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Panama’s Former President Ricardo Martinelli Acquitted Of Corruption Charges

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Ricardo Martinelli, who served as the 36th President of the Republic of Panama from 2009 to 2014, has been found not guilty by a Panamanian court on charges of corruption as well as the illegal wiretapping of phones. The prosecutors had accused Ricardo Martinelli of being deeply connected to a scheme that had used public funds for recording private conversations and then using those recordings to browbeat the rival politicians during his 6-year term in office.

Ricardo Martinelli was deported from the United States of America on June 11, 2018, to Panama, particularly to face trial on the severe charges of corruption and illegally wiretapping of phones. However, in spite of all the evidence that was presented to the court, Ricardo Martinelli was found not guilty, and as a result, he celebrated with his supporters outside the court as soon as the hearing got over.

The 67-year-old controversial figure, who had invariably denied being related to any law-breaking activity, recently said to many mainstream media outlets that his arch-enemies formulated this entire trial. The prosecutors had alleged that he intentionally spied on about 150 people which included several journalists, politicians and trade union leaders.

In 2015, as per Panama’s Supreme Court order, a warrant was issued by the legal authorities for the arrest of Ricardo Martinelli and hardly days before a rigorous investigation was fired off into the corruption accusations against the former Panama President, Ricardo Martinelli fled away to the US. In 2017, after Panama made an extradition request for Ricardo Martinelli, he was arrested and detained in federal custody in the United States near his house situated in Coral Gables.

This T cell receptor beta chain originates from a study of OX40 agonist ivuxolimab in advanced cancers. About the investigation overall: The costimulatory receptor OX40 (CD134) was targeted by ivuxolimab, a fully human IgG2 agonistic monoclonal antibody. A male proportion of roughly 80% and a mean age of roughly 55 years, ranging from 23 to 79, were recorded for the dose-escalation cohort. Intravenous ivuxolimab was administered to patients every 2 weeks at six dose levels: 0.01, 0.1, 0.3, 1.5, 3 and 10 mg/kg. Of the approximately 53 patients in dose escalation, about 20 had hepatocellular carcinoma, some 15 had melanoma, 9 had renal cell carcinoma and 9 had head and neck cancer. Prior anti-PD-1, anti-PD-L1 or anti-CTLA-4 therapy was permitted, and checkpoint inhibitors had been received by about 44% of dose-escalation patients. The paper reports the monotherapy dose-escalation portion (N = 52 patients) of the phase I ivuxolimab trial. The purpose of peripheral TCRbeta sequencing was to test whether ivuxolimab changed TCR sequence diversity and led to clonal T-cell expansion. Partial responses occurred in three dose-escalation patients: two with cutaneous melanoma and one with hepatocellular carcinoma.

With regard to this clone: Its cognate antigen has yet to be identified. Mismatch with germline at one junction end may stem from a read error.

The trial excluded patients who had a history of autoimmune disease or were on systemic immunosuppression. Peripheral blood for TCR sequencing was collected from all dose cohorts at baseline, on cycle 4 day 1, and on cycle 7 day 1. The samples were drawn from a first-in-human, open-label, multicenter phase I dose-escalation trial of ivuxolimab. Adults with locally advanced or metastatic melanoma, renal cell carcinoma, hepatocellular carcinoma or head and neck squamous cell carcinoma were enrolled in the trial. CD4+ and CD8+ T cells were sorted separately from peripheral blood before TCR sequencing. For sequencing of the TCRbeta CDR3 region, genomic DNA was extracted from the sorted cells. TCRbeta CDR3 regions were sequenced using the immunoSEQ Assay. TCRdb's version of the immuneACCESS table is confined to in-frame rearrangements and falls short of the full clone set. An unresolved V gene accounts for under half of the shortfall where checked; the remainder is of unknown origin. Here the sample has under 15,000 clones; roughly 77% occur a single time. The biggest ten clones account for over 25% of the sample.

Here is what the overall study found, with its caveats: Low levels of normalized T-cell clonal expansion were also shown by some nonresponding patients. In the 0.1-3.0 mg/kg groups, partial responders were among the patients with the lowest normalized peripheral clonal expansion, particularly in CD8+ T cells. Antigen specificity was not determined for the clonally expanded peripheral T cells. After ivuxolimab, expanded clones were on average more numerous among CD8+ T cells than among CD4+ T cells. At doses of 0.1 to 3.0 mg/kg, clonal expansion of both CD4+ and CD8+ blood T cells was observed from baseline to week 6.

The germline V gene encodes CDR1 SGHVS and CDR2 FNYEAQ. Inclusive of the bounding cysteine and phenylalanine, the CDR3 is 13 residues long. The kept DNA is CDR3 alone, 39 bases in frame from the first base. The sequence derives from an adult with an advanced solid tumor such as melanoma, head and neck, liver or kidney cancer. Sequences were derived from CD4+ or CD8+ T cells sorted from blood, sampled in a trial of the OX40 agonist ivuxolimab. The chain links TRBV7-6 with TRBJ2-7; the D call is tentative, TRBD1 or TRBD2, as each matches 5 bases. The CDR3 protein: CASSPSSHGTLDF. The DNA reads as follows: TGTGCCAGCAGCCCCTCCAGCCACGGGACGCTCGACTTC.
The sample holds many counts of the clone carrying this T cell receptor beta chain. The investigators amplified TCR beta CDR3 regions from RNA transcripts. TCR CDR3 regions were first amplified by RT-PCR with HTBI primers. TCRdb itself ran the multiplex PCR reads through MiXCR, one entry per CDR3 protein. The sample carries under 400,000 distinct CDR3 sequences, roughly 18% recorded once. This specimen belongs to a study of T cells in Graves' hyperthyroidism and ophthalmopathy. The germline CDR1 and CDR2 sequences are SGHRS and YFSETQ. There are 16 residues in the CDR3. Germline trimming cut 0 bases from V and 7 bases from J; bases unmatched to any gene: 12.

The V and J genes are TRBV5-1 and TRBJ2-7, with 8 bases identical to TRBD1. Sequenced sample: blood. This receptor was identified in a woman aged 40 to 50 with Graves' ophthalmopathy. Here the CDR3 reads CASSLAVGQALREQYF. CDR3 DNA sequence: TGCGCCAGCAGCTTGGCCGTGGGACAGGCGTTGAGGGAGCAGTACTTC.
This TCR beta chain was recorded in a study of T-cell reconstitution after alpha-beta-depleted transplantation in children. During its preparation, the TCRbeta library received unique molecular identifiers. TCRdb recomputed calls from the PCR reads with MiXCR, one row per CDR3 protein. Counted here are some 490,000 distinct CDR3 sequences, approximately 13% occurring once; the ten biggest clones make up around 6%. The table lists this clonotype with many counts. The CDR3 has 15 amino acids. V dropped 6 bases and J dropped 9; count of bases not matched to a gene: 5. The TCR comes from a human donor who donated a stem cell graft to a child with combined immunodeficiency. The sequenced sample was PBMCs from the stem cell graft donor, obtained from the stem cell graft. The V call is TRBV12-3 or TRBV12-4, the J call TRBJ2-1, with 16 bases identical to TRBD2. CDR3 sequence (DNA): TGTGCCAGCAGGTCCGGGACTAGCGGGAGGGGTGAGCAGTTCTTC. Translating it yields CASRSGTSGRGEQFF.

Ricardo Martinelli had attempted numerous times to get political asylum since, according to him, the allegations that were made against him were part of a political feud. Ricardo Martinelli’s team of legal experts and attorneys made a bunch of appeals against the extradition of their client. However, nothing had worked because the USA accepted the extradition request in June of 2018. After Ricardo Martinelli was extradited to Panama City, he was kept in the same jail where General Manuel Noreiga, the former military leader of Panama had spent much of his adult life.

Note: This article was originally published here.

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        An ambassador and trained facilitator under Eco Femme (a social enterprise working towards menstrual health in south India), Sanjina is also an active member of the MHM Collective- India and Menstrual Health Alliance- India. She has conducted Menstrual Health sessions in multiple government schools adopted by Rotary District 3240 as part of their WinS project in rural Bengal. She has also delivered training of trainers on SRHR, gender, sexuality and Menstruation for Tomorrow’s Foundation, Vikramshila Education Resource Society, Nirdhan trust and Micro Finance, Tollygunj Women In Need, Paint It Red in Kolkata.

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        Find out more about her campaign here.

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        A former Assistant Secretary with the Ministry of Women and Child Development in West Bengal for three months, Lakshmi Bhavya has been championing the cause of menstrual hygiene in her district. By associating herself with the Lalana Campaign, a holistic menstrual hygiene awareness campaign which is conducted by the Anahat NGO, Lakshmi has been slowly breaking taboos when it comes to periods and menstrual hygiene.

        A Gender Rights Activist working with the tribal and marginalized communities in india, Srilekha is a PhD scholar working on understanding body and sexuality among tribal girls, to fill the gaps in research around indigenous women and their stories. Srilekha has worked extensively at the grassroots level with community based organisations, through several advocacy initiatives around Gender, Mental Health, Menstrual Hygiene and Sexual and Reproductive Health Rights (SRHR) for the indigenous in Jharkhand, over the last 6 years.

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